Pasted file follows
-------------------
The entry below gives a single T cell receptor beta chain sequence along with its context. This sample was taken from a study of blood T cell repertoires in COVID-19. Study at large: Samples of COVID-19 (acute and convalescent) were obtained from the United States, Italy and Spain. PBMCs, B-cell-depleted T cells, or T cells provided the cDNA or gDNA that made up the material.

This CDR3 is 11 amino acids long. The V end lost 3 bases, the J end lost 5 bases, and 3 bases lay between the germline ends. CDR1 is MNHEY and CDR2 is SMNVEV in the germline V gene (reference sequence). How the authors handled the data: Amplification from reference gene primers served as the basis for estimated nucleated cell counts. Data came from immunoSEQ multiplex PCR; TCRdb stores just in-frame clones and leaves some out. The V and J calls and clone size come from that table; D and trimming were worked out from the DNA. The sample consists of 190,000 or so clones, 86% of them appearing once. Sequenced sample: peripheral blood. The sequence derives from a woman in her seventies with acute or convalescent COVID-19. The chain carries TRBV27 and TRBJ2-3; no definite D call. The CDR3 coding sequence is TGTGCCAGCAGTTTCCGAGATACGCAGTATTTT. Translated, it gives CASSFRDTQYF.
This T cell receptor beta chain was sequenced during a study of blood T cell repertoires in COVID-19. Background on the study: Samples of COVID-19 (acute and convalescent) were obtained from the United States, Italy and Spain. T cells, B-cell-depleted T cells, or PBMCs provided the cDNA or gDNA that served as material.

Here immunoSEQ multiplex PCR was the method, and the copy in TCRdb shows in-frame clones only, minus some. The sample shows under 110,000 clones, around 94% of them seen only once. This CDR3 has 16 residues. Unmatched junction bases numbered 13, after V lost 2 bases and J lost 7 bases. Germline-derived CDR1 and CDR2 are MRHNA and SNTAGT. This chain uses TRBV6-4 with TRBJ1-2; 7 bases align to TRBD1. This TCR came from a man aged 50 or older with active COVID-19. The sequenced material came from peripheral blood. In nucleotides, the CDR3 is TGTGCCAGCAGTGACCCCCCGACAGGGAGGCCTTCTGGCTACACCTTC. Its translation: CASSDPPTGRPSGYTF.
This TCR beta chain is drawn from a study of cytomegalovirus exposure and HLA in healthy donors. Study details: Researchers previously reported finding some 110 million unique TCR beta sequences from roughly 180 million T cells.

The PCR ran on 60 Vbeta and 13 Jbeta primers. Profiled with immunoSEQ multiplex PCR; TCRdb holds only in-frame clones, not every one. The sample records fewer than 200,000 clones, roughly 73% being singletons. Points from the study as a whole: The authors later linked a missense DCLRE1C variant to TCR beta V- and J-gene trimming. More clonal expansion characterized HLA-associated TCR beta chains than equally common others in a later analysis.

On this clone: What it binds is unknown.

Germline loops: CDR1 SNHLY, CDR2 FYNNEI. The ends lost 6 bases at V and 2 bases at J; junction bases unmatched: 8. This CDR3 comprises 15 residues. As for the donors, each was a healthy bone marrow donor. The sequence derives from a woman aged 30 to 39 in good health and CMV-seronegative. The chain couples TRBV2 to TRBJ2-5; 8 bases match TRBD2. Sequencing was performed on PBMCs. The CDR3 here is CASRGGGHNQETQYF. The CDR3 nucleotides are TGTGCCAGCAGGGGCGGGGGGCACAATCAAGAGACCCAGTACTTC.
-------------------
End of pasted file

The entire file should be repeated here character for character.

The entry below gives a single T cell receptor beta chain sequence along with its context. This sample was taken from a study of blood T cell repertoires in COVID-19. Study at large: Samples of COVID-19 (acute and convalescent) were obtained from the United States, Italy and Spain. PBMCs, B-cell-depleted T cells, or T cells provided the cDNA or gDNA that made up the material.

This CDR3 is 11 amino acids long. The V end lost 3 bases, the J end lost 5 bases, and 3 bases lay between the germline ends. CDR1 is MNHEY and CDR2 is SMNVEV in the germline V gene (reference sequence). How the authors handled the data: Amplification from reference gene primers served as the basis for estimated nucleated cell counts. Data came from immunoSEQ multiplex PCR; TCRdb stores just in-frame clones and leaves some out. The V and J calls and clone size come from that table; D and trimming were worked out from the DNA. The sample consists of 190,000 or so clones, 86% of them appearing once. Sequenced sample: peripheral blood. The sequence derives from a woman in her seventies with acute or convalescent COVID-19. The chain carries TRBV27 and TRBJ2-3; no definite D call. The CDR3 coding sequence is TGTGCCAGCAGTTTCCGAGATACGCAGTATTTT. Translated, it gives CASSFRDTQYF.
This T cell receptor beta chain was sequenced during a study of blood T cell repertoires in COVID-19. Background on the study: Samples of COVID-19 (acute and convalescent) were obtained from the United States, Italy and Spain. T cells, B-cell-depleted T cells, or PBMCs provided the cDNA or gDNA that served as material.

Here immunoSEQ multiplex PCR was the method, and the copy in TCRdb shows in-frame clones only, minus some. The sample shows under 110,000 clones, around 94% of them seen only once. This CDR3 has 16 residues. Unmatched junction bases numbered 13, after V lost 2 bases and J lost 7 bases. Germline-derived CDR1 and CDR2 are MRHNA and SNTAGT. This chain uses TRBV6-4 with TRBJ1-2; 7 bases align to TRBD1. This TCR came from a man aged 50 or older with active COVID-19. The sequenced material came from peripheral blood. In nucleotides, the CDR3 is TGTGCCAGCAGTGACCCCCCGACAGGGAGGCCTTCTGGCTACACCTTC. Its translation: CASSDPPTGRPSGYTF.
This TCR beta chain is drawn from a study of cytomegalovirus exposure and HLA in healthy donors. Study details: Researchers previously reported finding some 110 million unique TCR beta sequences from roughly 180 million T cells.

The PCR ran on 60 Vbeta and 13 Jbeta primers. Profiled with immunoSEQ multiplex PCR; TCRdb holds only in-frame clones, not every one. The sample records fewer than 200,000 clones, roughly 73% being singletons. Points from the study as a whole: The authors later linked a missense DCLRE1C variant to TCR beta V- and J-gene trimming. More clonal expansion characterized HLA-associated TCR beta chains than equally common others in a later analysis.

On this clone: What it binds is unknown.

Germline loops: CDR1 SNHLY, CDR2 FYNNEI. The ends lost 6 bases at V and 2 bases at J; junction bases unmatched: 8. This CDR3 comprises 15 residues. As for the donors, each was a healthy bone marrow donor. The sequence derives from a woman aged 30 to 39 in good health and CMV-seronegative. The chain couples TRBV2 to TRBJ2-5; 8 bases match TRBD2. Sequencing was performed on PBMCs. The CDR3 here is CASRGGGHNQETQYF. The CDR3 nucleotides are TGTGCCAGCAGGGGCGGGGGGCACAATCAAGAGACCCAGTACTTC.